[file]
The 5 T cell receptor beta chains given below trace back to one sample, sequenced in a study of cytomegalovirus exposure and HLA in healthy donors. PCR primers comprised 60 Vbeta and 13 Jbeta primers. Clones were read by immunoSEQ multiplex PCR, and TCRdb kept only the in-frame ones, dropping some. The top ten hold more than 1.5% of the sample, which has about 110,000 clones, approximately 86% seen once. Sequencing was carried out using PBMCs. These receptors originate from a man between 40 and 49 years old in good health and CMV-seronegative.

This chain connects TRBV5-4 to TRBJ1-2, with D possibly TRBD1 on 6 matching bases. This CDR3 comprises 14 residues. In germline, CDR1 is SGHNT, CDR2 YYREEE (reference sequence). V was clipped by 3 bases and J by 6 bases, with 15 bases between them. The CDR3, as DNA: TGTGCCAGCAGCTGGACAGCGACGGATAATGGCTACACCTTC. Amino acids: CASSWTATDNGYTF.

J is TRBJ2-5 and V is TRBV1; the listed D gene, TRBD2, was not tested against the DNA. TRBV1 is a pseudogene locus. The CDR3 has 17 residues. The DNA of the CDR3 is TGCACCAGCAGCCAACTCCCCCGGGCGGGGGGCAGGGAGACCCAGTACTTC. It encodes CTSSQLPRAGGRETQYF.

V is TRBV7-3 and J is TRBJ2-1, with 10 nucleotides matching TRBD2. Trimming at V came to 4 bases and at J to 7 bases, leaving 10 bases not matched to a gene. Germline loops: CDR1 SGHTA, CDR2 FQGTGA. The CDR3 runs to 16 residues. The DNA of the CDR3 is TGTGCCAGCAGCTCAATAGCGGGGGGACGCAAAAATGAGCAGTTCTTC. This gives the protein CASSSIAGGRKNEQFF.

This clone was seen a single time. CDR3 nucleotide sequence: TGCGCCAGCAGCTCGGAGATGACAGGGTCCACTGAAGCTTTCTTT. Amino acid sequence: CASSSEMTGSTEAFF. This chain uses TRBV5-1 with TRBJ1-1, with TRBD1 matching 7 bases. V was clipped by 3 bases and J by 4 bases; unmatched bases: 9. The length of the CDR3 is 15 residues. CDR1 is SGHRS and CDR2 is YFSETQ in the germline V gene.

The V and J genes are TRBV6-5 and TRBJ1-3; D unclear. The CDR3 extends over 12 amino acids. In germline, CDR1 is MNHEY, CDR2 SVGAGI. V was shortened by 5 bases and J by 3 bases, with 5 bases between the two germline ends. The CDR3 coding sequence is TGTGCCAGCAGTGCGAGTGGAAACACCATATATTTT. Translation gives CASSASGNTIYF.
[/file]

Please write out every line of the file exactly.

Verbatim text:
The 5 T cell receptor beta chains given below trace back to one sample, sequenced in a study of cytomegalovirus exposure and HLA in healthy donors. PCR primers comprised 60 Vbeta and 13 Jbeta primers. Clones were read by immunoSEQ multiplex PCR, and TCRdb kept only the in-frame ones, dropping some. The top ten hold more than 1.5% of the sample, which has about 110,000 clones, approximately 86% seen once. Sequencing was carried out using PBMCs. These receptors originate from a man between 40 and 49 years old in good health and CMV-seronegative.

This chain connects TRBV5-4 to TRBJ1-2, with D possibly TRBD1 on 6 matching bases. This CDR3 comprises 14 residues. In germline, CDR1 is SGHNT, CDR2 YYREEE (reference sequence). V was clipped by 3 bases and J by 6 bases, with 15 bases between them. The CDR3, as DNA: TGTGCCAGCAGCTGGACAGCGACGGATAATGGCTACACCTTC. Amino acids: CASSWTATDNGYTF.

J is TRBJ2-5 and V is TRBV1; the listed D gene, TRBD2, was not tested against the DNA. TRBV1 is a pseudogene locus. The CDR3 has 17 residues. The DNA of the CDR3 is TGCACCAGCAGCCAACTCCCCCGGGCGGGGGGCAGGGAGACCCAGTACTTC. It encodes CTSSQLPRAGGRETQYF.

V is TRBV7-3 and J is TRBJ2-1, with 10 nucleotides matching TRBD2. Trimming at V came to 4 bases and at J to 7 bases, leaving 10 bases not matched to a gene. Germline loops: CDR1 SGHTA, CDR2 FQGTGA. The CDR3 runs to 16 residues. The DNA of the CDR3 is TGTGCCAGCAGCTCAATAGCGGGGGGACGCAAAAATGAGCAGTTCTTC. This gives the protein CASSSIAGGRKNEQFF.

This clone was seen a single time. CDR3 nucleotide sequence: TGCGCCAGCAGCTCGGAGATGACAGGGTCCACTGAAGCTTTCTTT. Amino acid sequence: CASSSEMTGSTEAFF. This chain uses TRBV5-1 with TRBJ1-1, with TRBD1 matching 7 bases. V was clipped by 3 bases and J by 4 bases; unmatched bases: 9. The length of the CDR3 is 15 residues. CDR1 is SGHRS and CDR2 is YFSETQ in the germline V gene.

The V and J genes are TRBV6-5 and TRBJ1-3; D unclear. The CDR3 extends over 12 amino acids. In germline, CDR1 is MNHEY, CDR2 SVGAGI. V was shortened by 5 bases and J by 3 bases, with 5 bases between the two germline ends. The CDR3 coding sequence is TGTGCCAGCAGTGCGAGTGGAAACACCATATATTTT. Translation gives CASSASGNTIYF.